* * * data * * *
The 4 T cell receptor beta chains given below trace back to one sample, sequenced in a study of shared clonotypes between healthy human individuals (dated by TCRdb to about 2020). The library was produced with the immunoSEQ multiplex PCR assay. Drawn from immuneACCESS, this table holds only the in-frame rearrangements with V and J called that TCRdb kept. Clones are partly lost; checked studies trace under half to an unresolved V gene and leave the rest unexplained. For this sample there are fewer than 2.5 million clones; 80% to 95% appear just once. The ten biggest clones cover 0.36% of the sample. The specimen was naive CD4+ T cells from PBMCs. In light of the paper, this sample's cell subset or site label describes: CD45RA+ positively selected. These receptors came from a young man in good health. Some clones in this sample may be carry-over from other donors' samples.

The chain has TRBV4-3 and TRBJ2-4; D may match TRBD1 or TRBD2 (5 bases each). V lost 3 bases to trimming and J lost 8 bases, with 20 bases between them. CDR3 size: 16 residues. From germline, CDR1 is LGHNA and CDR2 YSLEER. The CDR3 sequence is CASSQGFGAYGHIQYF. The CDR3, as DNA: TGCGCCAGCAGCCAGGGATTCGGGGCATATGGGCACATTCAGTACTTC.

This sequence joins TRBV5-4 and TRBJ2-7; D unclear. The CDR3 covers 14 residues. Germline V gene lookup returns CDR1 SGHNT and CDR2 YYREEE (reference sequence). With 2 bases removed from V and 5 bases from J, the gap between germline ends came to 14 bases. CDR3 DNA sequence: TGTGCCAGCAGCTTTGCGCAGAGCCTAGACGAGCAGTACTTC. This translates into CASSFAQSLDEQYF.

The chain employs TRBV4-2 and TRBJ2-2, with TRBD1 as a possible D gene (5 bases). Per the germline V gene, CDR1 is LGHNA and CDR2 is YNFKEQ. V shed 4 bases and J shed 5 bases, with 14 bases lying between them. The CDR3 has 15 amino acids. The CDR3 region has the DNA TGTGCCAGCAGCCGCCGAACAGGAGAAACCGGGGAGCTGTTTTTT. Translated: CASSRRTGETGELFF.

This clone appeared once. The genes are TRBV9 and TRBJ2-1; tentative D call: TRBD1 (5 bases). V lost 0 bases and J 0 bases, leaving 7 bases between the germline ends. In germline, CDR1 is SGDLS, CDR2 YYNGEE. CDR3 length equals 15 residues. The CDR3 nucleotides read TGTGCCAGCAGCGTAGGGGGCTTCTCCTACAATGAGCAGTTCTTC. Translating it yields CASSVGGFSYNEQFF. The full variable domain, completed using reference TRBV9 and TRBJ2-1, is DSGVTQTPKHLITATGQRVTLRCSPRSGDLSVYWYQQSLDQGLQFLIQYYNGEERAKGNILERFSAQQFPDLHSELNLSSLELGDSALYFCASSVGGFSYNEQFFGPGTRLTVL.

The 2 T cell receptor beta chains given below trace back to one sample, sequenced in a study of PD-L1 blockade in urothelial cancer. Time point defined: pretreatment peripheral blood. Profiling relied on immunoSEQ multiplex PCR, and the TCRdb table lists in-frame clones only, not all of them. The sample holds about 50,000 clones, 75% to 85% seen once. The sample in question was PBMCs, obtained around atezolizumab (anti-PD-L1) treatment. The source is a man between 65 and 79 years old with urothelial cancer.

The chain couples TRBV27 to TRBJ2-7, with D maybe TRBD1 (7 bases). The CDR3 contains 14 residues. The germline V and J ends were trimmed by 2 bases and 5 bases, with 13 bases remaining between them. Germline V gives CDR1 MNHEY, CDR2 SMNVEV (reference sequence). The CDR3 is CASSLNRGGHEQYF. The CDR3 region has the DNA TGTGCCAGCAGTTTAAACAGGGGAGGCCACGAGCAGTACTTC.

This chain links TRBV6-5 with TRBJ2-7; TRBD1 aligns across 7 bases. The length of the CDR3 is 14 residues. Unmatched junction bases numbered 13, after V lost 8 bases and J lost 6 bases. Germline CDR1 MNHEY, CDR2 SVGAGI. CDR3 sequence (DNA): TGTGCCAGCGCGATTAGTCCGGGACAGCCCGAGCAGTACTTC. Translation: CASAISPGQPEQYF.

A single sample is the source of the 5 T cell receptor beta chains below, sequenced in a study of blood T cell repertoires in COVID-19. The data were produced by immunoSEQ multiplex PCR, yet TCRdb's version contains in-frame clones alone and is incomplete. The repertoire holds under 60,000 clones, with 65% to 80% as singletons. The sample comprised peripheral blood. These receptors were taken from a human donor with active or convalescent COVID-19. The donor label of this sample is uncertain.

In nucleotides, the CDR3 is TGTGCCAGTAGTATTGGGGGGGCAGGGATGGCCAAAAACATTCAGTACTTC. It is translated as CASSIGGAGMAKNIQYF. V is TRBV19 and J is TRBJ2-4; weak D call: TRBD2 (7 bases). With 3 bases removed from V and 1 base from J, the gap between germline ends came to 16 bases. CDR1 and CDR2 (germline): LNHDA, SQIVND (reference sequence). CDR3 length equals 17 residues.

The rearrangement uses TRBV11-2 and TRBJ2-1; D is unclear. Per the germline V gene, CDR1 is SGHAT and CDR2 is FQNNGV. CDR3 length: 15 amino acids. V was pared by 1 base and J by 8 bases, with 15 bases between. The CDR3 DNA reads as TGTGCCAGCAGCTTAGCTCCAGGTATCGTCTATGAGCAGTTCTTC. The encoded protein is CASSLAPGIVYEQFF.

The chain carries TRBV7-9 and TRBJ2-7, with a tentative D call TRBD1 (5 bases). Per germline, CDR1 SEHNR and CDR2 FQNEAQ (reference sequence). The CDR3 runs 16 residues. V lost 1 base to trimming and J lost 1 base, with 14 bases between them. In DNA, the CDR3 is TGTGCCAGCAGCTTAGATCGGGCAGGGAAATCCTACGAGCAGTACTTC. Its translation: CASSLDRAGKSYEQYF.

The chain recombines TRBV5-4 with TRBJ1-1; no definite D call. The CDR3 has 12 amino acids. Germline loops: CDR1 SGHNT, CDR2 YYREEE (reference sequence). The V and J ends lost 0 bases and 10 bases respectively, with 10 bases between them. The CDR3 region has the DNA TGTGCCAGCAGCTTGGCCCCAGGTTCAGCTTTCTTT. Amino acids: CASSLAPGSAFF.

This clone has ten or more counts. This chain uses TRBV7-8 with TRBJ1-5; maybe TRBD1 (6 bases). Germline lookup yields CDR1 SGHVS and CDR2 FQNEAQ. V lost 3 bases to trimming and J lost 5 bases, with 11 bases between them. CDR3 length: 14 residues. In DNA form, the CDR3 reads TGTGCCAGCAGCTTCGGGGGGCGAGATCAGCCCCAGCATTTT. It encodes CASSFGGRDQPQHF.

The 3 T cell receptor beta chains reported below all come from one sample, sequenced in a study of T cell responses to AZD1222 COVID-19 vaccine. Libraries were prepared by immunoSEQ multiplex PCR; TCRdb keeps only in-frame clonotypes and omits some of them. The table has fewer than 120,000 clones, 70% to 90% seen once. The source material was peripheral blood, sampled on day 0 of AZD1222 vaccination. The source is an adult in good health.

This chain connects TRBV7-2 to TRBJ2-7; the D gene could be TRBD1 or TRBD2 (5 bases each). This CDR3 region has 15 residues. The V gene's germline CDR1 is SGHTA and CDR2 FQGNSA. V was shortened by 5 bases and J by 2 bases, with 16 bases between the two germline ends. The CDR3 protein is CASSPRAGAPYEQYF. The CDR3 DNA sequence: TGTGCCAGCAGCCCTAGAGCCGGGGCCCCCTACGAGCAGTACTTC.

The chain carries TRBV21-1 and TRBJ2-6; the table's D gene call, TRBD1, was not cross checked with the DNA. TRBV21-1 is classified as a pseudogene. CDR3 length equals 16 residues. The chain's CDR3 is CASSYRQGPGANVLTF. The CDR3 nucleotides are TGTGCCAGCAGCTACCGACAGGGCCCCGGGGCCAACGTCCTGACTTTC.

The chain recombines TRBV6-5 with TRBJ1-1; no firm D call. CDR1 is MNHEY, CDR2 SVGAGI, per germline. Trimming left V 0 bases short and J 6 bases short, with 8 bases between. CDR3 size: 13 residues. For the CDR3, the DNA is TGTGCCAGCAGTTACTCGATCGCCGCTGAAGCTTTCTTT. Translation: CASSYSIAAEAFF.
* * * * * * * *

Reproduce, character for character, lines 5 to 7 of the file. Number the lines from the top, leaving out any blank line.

This clone appeared once. The genes are TRBV9 and TRBJ2-1; tentative D call: TRBD1 (5 bases). V lost 0 bases and J 0 bases, leaving 7 bases between the germline ends. In germline, CDR1 is SGDLS, CDR2 YYNGEE. CDR3 length equals 15 residues. The CDR3 nucleotides read TGTGCCAGCAGCGTAGGGGGCTTCTCCTACAATGAGCAGTTCTTC. Translating it yields CASSVGGFSYNEQFF. The full variable domain, completed using reference TRBV9 and TRBJ2-1, is DSGVTQTPKHLITATGQRVTLRCSPRSGDLSVYWYQQSLDQGLQFLIQYYNGEERAKGNILERFSAQQFPDLHSELNLSSLELGDSALYFCASSVGGFSYNEQFFGPGTRLTVL.

The 2 T cell receptor beta chains given below trace back to one sample, sequenced in a study of PD-L1 blockade in urothelial cancer. Time point defined: pretreatment peripheral blood. Profiling relied on immunoSEQ multiplex PCR, and the TCRdb table lists in-frame clones only, not all of them. The sample holds about 50,000 clones, 75% to 85% seen once. The sample in question was PBMCs, obtained around atezolizumab (anti-PD-L1) treatment. The source is a man between 65 and 79 years old with urothelial cancer.

The chain couples TRBV27 to TRBJ2-7, with D maybe TRBD1 (7 bases). The CDR3 contains 14 residues. The germline V and J ends were trimmed by 2 bases and 5 bases, with 13 bases remaining between them. Germline V gives CDR1 MNHEY, CDR2 SMNVEV (reference sequence). The CDR3 is CASSLNRGGHEQYF. The CDR3 region has the DNA TGTGCCAGCAGTTTAAACAGGGGAGGCCACGAGCAGTACTTC.